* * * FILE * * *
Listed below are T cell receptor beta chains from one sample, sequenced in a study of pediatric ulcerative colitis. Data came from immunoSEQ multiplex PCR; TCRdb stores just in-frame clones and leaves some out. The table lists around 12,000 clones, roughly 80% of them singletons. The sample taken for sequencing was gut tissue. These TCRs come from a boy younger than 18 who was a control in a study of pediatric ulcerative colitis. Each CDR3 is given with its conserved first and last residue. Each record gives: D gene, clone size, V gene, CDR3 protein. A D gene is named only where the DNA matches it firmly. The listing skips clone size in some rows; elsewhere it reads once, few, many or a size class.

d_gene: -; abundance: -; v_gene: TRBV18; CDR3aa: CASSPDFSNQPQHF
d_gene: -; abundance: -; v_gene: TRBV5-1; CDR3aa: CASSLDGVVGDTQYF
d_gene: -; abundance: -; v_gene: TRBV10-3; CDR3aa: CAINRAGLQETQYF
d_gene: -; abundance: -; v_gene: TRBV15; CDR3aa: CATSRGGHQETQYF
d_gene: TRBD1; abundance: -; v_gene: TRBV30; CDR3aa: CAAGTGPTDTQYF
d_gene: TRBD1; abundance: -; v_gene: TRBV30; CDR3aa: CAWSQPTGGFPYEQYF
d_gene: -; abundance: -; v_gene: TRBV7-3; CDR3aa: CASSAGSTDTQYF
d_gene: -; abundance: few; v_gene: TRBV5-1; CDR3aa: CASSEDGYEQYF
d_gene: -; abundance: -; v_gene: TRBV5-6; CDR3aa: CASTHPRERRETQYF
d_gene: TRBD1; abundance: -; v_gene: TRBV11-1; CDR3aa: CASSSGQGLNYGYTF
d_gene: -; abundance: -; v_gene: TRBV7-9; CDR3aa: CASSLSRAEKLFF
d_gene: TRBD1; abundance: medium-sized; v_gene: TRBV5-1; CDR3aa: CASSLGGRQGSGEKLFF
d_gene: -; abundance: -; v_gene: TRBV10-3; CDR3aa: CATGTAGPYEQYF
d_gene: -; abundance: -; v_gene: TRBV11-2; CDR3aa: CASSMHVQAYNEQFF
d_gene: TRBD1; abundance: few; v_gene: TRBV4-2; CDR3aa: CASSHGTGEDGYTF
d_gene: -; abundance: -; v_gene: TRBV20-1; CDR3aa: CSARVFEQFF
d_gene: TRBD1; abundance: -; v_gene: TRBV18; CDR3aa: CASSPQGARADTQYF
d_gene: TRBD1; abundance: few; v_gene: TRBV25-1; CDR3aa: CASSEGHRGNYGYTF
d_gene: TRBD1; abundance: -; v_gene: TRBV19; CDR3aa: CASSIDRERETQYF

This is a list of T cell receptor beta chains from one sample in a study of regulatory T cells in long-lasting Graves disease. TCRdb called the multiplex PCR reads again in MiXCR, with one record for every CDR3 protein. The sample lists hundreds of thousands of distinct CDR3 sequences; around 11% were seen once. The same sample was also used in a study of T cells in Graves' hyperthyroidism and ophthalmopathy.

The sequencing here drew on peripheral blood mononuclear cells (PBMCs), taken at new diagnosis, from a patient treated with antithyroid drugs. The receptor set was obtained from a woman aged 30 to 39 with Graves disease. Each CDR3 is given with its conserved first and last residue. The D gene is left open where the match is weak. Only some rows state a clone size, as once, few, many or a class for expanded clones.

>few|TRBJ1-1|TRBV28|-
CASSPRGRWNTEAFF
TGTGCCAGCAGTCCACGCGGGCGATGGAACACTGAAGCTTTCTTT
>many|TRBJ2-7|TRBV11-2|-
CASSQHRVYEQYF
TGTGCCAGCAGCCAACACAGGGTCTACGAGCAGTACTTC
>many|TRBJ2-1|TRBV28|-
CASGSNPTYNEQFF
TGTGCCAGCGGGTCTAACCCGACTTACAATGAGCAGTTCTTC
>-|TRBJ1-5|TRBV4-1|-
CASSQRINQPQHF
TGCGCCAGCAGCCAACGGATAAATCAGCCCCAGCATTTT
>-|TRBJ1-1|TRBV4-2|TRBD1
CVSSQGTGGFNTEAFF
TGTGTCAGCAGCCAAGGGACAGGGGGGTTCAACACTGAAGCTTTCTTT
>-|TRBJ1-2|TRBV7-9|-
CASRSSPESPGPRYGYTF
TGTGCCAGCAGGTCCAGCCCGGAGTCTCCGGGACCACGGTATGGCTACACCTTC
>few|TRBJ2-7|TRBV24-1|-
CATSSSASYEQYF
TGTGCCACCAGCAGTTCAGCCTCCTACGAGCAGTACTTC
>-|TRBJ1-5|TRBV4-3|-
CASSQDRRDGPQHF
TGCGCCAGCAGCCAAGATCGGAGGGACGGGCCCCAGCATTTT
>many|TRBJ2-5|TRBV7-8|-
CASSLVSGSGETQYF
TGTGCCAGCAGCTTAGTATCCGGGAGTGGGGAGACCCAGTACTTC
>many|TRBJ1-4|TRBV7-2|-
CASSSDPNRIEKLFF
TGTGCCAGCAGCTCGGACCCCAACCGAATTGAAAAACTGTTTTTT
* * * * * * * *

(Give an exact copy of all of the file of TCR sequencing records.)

Listed below are T cell receptor beta chains from one sample, sequenced in a study of pediatric ulcerative colitis. Data came from immunoSEQ multiplex PCR; TCRdb stores just in-frame clones and leaves some out. The table lists around 12,000 clones, roughly 80% of them singletons. The sample taken for sequencing was gut tissue. These TCRs come from a boy younger than 18 who was a control in a study of pediatric ulcerative colitis. Each CDR3 is given with its conserved first and last residue. Each record gives: D gene, clone size, V gene, CDR3 protein. A D gene is named only where the DNA matches it firmly. The listing skips clone size in some rows; elsewhere it reads once, few, many or a size class.

d_gene: -; abundance: -; v_gene: TRBV18; CDR3aa: CASSPDFSNQPQHF
d_gene: -; abundance: -; v_gene: TRBV5-1; CDR3aa: CASSLDGVVGDTQYF
d_gene: -; abundance: -; v_gene: TRBV10-3; CDR3aa: CAINRAGLQETQYF
d_gene: -; abundance: -; v_gene: TRBV15; CDR3aa: CATSRGGHQETQYF
d_gene: TRBD1; abundance: -; v_gene: TRBV30; CDR3aa: CAAGTGPTDTQYF
d_gene: TRBD1; abundance: -; v_gene: TRBV30; CDR3aa: CAWSQPTGGFPYEQYF
d_gene: -; abundance: -; v_gene: TRBV7-3; CDR3aa: CASSAGSTDTQYF
d_gene: -; abundance: few; v_gene: TRBV5-1; CDR3aa: CASSEDGYEQYF
d_gene: -; abundance: -; v_gene: TRBV5-6; CDR3aa: CASTHPRERRETQYF
d_gene: TRBD1; abundance: -; v_gene: TRBV11-1; CDR3aa: CASSSGQGLNYGYTF
d_gene: -; abundance: -; v_gene: TRBV7-9; CDR3aa: CASSLSRAEKLFF
d_gene: TRBD1; abundance: medium-sized; v_gene: TRBV5-1; CDR3aa: CASSLGGRQGSGEKLFF
d_gene: -; abundance: -; v_gene: TRBV10-3; CDR3aa: CATGTAGPYEQYF
d_gene: -; abundance: -; v_gene: TRBV11-2; CDR3aa: CASSMHVQAYNEQFF
d_gene: TRBD1; abundance: few; v_gene: TRBV4-2; CDR3aa: CASSHGTGEDGYTF
d_gene: -; abundance: -; v_gene: TRBV20-1; CDR3aa: CSARVFEQFF
d_gene: TRBD1; abundance: -; v_gene: TRBV18; CDR3aa: CASSPQGARADTQYF
d_gene: TRBD1; abundance: few; v_gene: TRBV25-1; CDR3aa: CASSEGHRGNYGYTF
d_gene: TRBD1; abundance: -; v_gene: TRBV19; CDR3aa: CASSIDRERETQYF

This is a list of T cell receptor beta chains from one sample in a study of regulatory T cells in long-lasting Graves disease. TCRdb called the multiplex PCR reads again in MiXCR, with one record for every CDR3 protein. The sample lists hundreds of thousands of distinct CDR3 sequences; around 11% were seen once. The same sample was also used in a study of T cells in Graves' hyperthyroidism and ophthalmopathy.

The sequencing here drew on peripheral blood mononuclear cells (PBMCs), taken at new diagnosis, from a patient treated with antithyroid drugs. The receptor set was obtained from a woman aged 30 to 39 with Graves disease. Each CDR3 is given with its conserved first and last residue. The D gene is left open where the match is weak. Only some rows state a clone size, as once, few, many or a class for expanded clones.

>few|TRBJ1-1|TRBV28|-
CASSPRGRWNTEAFF
TGTGCCAGCAGTCCACGCGGGCGATGGAACACTGAAGCTTTCTTT
>many|TRBJ2-7|TRBV11-2|-
CASSQHRVYEQYF
TGTGCCAGCAGCCAACACAGGGTCTACGAGCAGTACTTC
>many|TRBJ2-1|TRBV28|-
CASGSNPTYNEQFF
TGTGCCAGCGGGTCTAACCCGACTTACAATGAGCAGTTCTTC
>-|TRBJ1-5|TRBV4-1|-
CASSQRINQPQHF
TGCGCCAGCAGCCAACGGATAAATCAGCCCCAGCATTTT
>-|TRBJ1-1|TRBV4-2|TRBD1
CVSSQGTGGFNTEAFF
TGTGTCAGCAGCCAAGGGACAGGGGGGTTCAACACTGAAGCTTTCTTT
>-|TRBJ1-2|TRBV7-9|-
CASRSSPESPGPRYGYTF
TGTGCCAGCAGGTCCAGCCCGGAGTCTCCGGGACCACGGTATGGCTACACCTTC
>few|TRBJ2-7|TRBV24-1|-
CATSSSASYEQYF
TGTGCCACCAGCAGTTCAGCCTCCTACGAGCAGTACTTC
>-|TRBJ1-5|TRBV4-3|-
CASSQDRRDGPQHF
TGCGCCAGCAGCCAAGATCGGAGGGACGGGCCCCAGCATTTT
>many|TRBJ2-5|TRBV7-8|-
CASSLVSGSGETQYF
TGTGCCAGCAGCTTAGTATCCGGGAGTGGGGAGACCCAGTACTTC
>many|TRBJ1-4|TRBV7-2|-
CASSSDPNRIEKLFF
TGTGCCAGCAGCTCGGACCCCAACCGAATTGAAAAACTGTTTTTT